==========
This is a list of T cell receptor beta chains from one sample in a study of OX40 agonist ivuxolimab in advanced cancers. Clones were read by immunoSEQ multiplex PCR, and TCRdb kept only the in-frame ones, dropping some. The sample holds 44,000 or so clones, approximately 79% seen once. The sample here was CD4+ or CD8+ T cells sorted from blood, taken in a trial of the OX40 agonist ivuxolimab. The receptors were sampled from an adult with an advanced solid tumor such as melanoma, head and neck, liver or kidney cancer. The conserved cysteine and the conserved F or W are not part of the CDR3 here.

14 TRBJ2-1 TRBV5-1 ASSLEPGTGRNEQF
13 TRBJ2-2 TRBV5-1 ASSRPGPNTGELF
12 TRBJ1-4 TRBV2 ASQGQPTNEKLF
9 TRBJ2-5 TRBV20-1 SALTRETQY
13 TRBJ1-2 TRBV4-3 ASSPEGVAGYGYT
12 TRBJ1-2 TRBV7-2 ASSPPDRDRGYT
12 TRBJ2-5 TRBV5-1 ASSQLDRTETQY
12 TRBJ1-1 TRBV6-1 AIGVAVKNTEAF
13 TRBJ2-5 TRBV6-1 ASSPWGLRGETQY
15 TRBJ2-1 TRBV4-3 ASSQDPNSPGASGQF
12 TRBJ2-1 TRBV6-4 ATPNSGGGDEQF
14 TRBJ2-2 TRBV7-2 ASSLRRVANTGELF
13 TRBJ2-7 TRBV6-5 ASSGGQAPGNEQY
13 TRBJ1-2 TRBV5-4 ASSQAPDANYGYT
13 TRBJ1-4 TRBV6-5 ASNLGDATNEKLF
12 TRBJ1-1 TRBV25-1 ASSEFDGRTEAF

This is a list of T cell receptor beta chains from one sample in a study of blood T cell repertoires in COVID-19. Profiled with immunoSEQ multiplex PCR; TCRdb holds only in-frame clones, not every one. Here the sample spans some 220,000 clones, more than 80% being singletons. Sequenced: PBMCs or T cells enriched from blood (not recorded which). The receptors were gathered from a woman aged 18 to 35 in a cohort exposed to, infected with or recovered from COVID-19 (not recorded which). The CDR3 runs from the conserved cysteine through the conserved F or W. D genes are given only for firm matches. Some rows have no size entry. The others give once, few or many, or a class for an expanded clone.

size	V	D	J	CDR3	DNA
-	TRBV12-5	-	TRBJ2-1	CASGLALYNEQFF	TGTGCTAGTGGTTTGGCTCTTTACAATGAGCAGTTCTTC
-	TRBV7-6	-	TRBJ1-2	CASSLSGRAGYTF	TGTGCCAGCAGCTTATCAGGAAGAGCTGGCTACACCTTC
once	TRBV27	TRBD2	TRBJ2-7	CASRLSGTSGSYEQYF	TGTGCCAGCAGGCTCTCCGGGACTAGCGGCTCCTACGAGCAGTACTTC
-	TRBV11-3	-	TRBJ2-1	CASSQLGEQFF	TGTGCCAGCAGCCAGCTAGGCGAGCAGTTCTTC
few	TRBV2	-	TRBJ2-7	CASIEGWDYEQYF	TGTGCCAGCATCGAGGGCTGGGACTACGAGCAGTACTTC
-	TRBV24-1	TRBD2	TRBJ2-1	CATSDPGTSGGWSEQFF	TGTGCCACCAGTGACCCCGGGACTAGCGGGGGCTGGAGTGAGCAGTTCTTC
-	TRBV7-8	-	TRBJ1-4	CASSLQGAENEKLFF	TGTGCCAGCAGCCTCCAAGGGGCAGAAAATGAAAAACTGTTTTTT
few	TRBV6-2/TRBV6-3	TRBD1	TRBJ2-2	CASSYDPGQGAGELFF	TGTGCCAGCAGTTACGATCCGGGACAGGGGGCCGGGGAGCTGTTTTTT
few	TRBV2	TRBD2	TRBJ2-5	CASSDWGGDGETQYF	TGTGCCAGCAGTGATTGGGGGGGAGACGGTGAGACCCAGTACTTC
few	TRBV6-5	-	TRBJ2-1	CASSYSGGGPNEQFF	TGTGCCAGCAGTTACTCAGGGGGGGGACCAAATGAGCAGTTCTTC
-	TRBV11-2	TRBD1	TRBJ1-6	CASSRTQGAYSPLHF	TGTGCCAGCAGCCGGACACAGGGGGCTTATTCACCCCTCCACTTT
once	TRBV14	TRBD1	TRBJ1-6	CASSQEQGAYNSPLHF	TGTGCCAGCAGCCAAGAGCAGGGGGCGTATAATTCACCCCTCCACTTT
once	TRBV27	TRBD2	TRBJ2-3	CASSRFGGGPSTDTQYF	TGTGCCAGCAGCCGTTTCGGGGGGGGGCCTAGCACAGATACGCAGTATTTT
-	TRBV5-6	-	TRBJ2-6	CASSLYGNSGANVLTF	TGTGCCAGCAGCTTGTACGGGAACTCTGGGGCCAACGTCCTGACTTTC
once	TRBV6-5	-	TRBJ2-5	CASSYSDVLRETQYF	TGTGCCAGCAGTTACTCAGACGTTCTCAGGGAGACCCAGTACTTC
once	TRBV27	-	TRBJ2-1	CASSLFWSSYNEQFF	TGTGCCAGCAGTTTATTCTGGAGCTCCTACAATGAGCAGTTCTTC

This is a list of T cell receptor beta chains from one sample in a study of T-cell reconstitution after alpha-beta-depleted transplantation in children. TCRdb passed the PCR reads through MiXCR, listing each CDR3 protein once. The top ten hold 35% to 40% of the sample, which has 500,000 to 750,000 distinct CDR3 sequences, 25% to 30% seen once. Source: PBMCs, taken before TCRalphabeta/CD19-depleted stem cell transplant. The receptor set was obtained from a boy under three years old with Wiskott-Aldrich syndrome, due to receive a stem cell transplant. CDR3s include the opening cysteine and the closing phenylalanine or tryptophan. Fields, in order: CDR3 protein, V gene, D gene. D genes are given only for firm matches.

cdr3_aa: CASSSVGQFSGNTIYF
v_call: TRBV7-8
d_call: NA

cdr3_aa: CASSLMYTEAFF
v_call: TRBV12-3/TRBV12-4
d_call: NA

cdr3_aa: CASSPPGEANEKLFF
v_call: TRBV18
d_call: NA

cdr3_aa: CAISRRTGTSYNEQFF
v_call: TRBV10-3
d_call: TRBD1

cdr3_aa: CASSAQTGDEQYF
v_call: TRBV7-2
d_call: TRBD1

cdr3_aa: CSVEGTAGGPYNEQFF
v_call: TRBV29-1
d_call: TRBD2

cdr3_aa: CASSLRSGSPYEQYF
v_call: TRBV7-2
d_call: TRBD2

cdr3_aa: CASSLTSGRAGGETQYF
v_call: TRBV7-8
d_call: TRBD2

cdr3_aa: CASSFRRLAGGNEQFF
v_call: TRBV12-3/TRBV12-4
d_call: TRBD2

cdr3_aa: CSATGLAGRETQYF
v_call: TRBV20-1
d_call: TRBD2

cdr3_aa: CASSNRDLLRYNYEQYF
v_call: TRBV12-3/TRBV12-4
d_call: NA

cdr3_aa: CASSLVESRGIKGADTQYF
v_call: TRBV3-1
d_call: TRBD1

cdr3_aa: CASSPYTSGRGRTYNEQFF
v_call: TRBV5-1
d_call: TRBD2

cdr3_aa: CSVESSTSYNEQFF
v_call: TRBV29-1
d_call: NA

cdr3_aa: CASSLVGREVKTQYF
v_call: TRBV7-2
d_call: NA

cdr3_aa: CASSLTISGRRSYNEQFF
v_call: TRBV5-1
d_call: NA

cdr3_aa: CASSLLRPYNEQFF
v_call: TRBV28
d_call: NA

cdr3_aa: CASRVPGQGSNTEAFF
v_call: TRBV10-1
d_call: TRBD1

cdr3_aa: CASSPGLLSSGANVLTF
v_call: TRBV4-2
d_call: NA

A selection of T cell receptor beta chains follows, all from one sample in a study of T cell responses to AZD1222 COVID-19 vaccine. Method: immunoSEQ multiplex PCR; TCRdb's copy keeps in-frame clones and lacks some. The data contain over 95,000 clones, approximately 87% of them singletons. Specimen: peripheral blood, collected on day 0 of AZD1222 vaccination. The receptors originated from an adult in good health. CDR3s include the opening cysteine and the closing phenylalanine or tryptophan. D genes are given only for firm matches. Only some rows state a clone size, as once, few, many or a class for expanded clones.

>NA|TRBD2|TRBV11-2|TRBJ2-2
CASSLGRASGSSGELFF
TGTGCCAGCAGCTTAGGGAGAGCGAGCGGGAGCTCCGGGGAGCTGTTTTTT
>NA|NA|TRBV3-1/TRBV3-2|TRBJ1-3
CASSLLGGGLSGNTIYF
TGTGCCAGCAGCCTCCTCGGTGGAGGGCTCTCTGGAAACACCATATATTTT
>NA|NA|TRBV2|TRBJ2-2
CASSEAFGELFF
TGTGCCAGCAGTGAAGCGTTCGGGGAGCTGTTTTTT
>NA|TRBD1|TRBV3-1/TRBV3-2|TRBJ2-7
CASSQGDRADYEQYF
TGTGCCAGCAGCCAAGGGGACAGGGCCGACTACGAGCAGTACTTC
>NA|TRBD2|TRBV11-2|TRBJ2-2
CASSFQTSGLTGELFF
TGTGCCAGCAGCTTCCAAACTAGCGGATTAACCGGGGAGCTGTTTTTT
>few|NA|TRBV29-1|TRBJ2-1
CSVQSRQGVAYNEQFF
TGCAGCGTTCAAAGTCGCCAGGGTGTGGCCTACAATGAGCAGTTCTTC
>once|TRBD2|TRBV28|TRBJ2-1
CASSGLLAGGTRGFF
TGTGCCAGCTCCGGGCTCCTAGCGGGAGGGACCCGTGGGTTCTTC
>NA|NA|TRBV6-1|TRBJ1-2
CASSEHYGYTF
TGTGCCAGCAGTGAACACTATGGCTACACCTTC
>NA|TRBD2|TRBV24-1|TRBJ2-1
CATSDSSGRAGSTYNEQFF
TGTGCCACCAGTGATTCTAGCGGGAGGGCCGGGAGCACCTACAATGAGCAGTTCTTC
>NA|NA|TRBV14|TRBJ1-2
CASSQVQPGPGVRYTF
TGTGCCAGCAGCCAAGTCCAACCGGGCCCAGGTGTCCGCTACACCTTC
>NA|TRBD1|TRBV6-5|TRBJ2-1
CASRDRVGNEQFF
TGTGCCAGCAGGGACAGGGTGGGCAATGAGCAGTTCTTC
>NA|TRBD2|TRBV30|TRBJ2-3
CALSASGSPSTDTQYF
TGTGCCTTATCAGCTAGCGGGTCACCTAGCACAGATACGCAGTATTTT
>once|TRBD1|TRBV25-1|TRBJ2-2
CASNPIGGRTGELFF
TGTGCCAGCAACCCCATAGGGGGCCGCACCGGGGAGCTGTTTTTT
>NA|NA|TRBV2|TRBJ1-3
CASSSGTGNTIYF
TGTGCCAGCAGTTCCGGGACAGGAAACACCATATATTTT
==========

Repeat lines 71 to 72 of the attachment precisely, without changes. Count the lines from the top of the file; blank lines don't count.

v_call: TRBV3-1
d_call: TRBD1